If the data transfer rate of an array with several drives is still not enough, you can combine and nest RAID arrays any way you like. These configurations are called Nested RAID (multiple RAID levels), but you'll encounter them very rarely - and no wonder, because "conventional" arrays are generally fast enough.
As far as we know, controllers supporting Nested RAID are not yet available in the IDE sector (with the exception of RAID 10). For SCSI, be prepared to quickly dish out several hundred to some thousand dollars if you want to set up an elaborate RAID solution.
RAID Level 0+1
The most popular Nested Raid is probably 0+1. You'll need an even number of hard drives for this, but at least four. Use half of the hard drives to create a stripe set (RAID 0), while the resulting construct is simply mirrored (with RAID 1). You will then get almost four times the read performance and about twice the write performance relative to a single hard drive.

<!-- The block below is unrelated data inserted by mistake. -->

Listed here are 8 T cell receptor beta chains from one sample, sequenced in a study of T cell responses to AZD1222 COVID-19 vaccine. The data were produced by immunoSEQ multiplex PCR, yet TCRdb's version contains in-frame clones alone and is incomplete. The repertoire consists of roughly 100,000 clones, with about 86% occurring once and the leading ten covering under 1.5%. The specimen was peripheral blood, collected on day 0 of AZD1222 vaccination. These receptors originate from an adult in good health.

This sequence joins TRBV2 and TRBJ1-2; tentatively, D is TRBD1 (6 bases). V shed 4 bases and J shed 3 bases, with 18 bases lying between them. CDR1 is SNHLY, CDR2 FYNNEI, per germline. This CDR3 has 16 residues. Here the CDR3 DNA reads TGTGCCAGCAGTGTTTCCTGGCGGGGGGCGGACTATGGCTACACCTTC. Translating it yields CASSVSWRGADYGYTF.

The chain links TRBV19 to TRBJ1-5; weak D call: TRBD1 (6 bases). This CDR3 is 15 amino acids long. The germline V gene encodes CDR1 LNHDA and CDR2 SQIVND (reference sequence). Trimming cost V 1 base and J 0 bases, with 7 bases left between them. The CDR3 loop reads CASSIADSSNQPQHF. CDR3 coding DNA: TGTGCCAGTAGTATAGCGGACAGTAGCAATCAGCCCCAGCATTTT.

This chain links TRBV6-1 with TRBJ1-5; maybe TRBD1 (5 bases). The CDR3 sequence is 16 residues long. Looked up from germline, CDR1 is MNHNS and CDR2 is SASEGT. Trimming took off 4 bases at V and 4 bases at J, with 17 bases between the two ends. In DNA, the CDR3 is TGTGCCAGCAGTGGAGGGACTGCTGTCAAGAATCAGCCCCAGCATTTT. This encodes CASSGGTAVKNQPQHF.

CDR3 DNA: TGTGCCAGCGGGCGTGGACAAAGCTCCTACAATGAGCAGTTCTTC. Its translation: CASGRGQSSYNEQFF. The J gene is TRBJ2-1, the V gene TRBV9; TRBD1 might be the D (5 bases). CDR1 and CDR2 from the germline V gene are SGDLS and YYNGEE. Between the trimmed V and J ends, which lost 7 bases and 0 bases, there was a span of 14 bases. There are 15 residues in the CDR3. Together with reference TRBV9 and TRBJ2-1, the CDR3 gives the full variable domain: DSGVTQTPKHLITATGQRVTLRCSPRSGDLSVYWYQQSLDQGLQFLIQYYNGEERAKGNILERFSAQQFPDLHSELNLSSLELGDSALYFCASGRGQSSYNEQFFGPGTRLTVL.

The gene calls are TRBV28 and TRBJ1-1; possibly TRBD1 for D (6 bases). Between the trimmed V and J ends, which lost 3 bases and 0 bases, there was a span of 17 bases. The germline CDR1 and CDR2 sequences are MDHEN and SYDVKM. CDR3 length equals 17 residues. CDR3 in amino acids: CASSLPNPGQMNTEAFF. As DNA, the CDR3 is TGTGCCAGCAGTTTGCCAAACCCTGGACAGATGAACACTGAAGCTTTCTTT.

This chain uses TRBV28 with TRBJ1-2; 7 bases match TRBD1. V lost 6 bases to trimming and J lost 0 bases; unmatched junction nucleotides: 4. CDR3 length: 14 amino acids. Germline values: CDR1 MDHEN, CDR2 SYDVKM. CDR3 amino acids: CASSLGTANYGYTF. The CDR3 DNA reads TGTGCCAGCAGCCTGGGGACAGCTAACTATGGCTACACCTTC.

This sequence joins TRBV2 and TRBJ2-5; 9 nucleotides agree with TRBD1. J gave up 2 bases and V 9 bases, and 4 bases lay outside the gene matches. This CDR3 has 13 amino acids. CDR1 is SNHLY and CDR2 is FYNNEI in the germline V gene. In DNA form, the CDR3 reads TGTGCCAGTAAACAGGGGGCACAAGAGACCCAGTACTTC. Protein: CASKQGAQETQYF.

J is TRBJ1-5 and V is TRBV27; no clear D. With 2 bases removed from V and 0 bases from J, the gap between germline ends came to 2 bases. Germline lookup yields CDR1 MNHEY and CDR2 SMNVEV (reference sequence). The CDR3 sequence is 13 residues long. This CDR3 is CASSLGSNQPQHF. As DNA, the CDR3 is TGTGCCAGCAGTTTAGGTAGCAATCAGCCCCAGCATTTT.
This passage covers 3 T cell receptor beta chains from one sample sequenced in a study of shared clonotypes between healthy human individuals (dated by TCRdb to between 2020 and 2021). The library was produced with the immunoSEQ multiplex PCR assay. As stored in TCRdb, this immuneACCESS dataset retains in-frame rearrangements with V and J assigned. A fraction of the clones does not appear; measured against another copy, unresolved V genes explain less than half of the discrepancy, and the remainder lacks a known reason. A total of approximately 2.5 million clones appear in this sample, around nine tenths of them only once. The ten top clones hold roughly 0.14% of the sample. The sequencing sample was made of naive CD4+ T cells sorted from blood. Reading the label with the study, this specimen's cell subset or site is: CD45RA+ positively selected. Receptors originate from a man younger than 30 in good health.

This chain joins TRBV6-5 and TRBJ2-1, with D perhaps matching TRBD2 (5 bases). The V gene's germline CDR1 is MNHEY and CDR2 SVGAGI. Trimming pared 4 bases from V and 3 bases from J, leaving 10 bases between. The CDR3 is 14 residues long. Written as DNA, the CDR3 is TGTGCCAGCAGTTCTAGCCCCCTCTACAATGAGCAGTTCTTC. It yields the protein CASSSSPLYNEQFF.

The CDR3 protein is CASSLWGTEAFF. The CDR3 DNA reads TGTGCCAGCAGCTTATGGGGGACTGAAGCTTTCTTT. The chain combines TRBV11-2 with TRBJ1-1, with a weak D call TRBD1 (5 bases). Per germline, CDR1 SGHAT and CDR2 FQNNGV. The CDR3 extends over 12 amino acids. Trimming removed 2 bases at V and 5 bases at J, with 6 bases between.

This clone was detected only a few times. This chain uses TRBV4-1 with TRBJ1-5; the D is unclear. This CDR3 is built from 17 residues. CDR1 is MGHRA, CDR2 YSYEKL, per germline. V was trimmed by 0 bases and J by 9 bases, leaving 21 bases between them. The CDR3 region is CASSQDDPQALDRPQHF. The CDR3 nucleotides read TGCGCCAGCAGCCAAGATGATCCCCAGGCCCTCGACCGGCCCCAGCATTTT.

RAID Level 50 (5+0)
The performance of a RAID 5 with several drives is not good enough for you? Then simply create a stripe set consisting of two identical RAID 5 arrays. Though data security is no longer a given now (an array is to be considered a drive in this case), performance can theoretically be doubled once more. In reality, you'll now be faced with the limits of what PCI and network connections will allow.
Naming is an important factor in Multiple or Nested RAID configurations. While RAID 0+1 works on the lower level with stripe sets and mirrors only on the upper level, with RAID 10 it's exactly the opposite. As the latter does not really make sense, the wrong nomenclature would be less grave in this case.
Nested RAID And Security: It's All Or Nothing
Now, a few words on the cascaded application of RAID arrays, even though most of you will probably never be in a situation to have to worry about linked drives like this.
Combining several RAID arrays is efficient and prudent, but perfect data security can be achieved only if each array is just as safe in and of itself. A RAID 5 consisting of multiple RAID 0 arrays is not secure, because if one of the drives of a secondary array crashes, its data cannot be recovered.